Treatment of vivax malaria on the western border of Thailand.
Luxemburger C., van Vugt M., Jonathan S., McGready R., Looareesuwan S., White NJ., Nosten F.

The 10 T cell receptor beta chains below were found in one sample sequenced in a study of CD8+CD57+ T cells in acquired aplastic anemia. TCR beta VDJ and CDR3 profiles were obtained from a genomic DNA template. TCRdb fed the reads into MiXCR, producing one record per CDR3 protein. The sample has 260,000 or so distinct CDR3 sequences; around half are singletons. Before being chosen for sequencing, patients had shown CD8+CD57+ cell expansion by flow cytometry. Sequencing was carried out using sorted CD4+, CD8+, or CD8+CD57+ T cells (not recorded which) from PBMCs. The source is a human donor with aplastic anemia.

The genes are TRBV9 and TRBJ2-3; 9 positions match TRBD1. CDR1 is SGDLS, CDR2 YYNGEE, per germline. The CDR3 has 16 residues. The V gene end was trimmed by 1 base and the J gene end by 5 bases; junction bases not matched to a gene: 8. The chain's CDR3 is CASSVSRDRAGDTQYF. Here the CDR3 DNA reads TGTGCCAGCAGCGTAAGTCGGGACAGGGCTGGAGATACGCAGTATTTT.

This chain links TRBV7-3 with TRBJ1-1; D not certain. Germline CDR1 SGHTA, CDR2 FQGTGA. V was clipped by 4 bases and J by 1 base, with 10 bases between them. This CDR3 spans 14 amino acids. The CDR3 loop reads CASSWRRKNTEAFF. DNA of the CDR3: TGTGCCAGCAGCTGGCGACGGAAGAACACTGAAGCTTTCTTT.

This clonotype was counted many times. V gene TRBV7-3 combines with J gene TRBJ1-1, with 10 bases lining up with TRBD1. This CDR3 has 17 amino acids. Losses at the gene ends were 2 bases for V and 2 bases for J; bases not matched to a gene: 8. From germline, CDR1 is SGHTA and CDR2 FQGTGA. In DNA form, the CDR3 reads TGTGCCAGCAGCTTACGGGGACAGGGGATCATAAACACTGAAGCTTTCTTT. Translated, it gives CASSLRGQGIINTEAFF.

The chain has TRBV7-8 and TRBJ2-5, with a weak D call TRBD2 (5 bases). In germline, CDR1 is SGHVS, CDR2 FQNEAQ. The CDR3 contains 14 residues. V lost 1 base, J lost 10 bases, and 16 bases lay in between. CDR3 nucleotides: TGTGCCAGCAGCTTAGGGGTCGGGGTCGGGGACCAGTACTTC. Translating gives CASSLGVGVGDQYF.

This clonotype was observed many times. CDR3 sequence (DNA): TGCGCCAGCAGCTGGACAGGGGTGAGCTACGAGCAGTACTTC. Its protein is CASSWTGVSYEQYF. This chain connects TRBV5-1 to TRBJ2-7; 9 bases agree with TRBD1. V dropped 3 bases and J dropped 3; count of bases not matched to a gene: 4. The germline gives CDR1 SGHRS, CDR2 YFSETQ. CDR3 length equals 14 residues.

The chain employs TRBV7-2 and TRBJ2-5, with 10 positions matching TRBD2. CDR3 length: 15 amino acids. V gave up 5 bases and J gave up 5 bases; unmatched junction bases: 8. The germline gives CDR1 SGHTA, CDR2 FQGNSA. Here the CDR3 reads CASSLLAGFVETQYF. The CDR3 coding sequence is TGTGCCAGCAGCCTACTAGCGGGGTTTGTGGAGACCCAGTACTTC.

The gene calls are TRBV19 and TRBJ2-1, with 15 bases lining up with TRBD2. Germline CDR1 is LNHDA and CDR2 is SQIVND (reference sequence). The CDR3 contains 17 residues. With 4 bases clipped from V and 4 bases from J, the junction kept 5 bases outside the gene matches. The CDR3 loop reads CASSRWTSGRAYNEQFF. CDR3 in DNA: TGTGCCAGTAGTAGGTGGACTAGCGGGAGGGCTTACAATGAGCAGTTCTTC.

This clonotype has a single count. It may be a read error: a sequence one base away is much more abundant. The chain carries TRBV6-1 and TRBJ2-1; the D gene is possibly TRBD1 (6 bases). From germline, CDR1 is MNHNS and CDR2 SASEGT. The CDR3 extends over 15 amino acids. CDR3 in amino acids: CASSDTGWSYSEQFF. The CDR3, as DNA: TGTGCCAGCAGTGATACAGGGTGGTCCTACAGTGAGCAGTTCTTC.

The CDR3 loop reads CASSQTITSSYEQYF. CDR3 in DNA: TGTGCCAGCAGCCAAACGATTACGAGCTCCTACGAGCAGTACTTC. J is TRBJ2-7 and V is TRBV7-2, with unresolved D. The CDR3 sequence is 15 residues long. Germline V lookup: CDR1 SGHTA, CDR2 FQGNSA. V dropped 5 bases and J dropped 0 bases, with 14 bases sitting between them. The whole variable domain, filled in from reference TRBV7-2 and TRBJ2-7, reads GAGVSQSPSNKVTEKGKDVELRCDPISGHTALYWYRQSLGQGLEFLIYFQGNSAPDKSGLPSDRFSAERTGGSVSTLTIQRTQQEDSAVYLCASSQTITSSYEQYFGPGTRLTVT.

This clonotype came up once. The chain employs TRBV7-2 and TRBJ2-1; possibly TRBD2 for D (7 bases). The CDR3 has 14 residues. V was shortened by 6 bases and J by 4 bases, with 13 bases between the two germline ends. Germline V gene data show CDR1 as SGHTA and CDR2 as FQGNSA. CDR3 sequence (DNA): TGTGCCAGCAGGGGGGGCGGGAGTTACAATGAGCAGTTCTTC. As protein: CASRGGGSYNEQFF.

The efficacy of chloroquine (25 mg base/kg over 3 days) in Plasmodium vivax malaria was evaluated in 1995/96 in 342 patients living in an endemic area on the western border of Thailand. Clearance of fever and parasites was obtained within 2 days in > 95% of the patients, and all were aparasitaemic by day 4. Reappearance of P. vivax occurred in 1 patient on day 21 and in 8 by day 28, giving a 28-day cure rate of 97% [95% confidence interval (CI) 95-99%]. By day 63, the relapse/re-infection rate was 63% (95% CI 57-69%). Most reappearances of parasitaemia (85%; 121/143) were symptomatic. These patients were retreated either with chloroquine alone (n = 70) or with chloroquine and primaquine (0.25 mg/kg daily for 14 days) (n = 43). Only 1 patient (in the chloroquine-only group) had prolonged parasite clearance (D8) and he developed recurrent P. vivax by day 21 suggesting possible recrudescence. The addition of primaquine to chloroquine reduced the risk of having a third vivax episode within 2 months by 96% (95% CI 83-99%). This resulted in a significantly higher haematocrit at day 42 despite a greater decrease in haematocrit during the first week of treatment with chloroquine-primaquine (P = 0.04). Chloroquine remains highly effective on the western border of Thailand and the use of strictly supervised primaquine effectively prevents relapse. The introduction of primaquine on a large scale in an endemic area still requires a long-term risk-benefit assessment which must take into account potential toxicity, low compliance and reductions in the incidence and severity of P. falciparum infections by co-existent P. vivax.